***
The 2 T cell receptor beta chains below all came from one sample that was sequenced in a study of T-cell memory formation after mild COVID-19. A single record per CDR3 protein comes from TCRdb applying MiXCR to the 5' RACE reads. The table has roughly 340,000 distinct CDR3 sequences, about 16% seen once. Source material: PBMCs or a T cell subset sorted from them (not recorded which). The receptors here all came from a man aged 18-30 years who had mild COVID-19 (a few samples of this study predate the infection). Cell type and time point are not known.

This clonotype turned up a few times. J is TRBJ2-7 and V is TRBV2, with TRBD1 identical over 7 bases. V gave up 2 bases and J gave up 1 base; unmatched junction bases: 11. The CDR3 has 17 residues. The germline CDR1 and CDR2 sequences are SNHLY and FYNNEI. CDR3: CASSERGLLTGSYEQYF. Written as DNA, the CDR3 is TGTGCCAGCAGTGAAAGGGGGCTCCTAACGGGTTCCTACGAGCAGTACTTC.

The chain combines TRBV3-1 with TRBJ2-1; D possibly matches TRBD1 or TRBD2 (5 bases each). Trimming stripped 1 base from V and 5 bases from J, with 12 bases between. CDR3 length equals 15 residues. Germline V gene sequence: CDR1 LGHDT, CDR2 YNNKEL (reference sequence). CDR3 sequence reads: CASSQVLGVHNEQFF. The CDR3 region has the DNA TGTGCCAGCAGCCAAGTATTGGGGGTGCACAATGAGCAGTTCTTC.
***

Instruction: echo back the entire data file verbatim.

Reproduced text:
The 2 T cell receptor beta chains below all came from one sample that was sequenced in a study of T-cell memory formation after mild COVID-19. A single record per CDR3 protein comes from TCRdb applying MiXCR to the 5' RACE reads. The table has roughly 340,000 distinct CDR3 sequences, about 16% seen once. Source material: PBMCs or a T cell subset sorted from them (not recorded which). The receptors here all came from a man aged 18-30 years who had mild COVID-19 (a few samples of this study predate the infection). Cell type and time point are not known.

This clonotype turned up a few times. J is TRBJ2-7 and V is TRBV2, with TRBD1 identical over 7 bases. V gave up 2 bases and J gave up 1 base; unmatched junction bases: 11. The CDR3 has 17 residues. The germline CDR1 and CDR2 sequences are SNHLY and FYNNEI. CDR3: CASSERGLLTGSYEQYF. Written as DNA, the CDR3 is TGTGCCAGCAGTGAAAGGGGGCTCCTAACGGGTTCCTACGAGCAGTACTTC.

The chain combines TRBV3-1 with TRBJ2-1; D possibly matches TRBD1 or TRBD2 (5 bases each). Trimming stripped 1 base from V and 5 bases from J, with 12 bases between. CDR3 length equals 15 residues. Germline V gene sequence: CDR1 LGHDT, CDR2 YNNKEL (reference sequence). CDR3 sequence reads: CASSQVLGVHNEQFF. The CDR3 region has the DNA TGTGCCAGCAGCCAAGTATTGGGGGTGCACAATGAGCAGTTCTTC.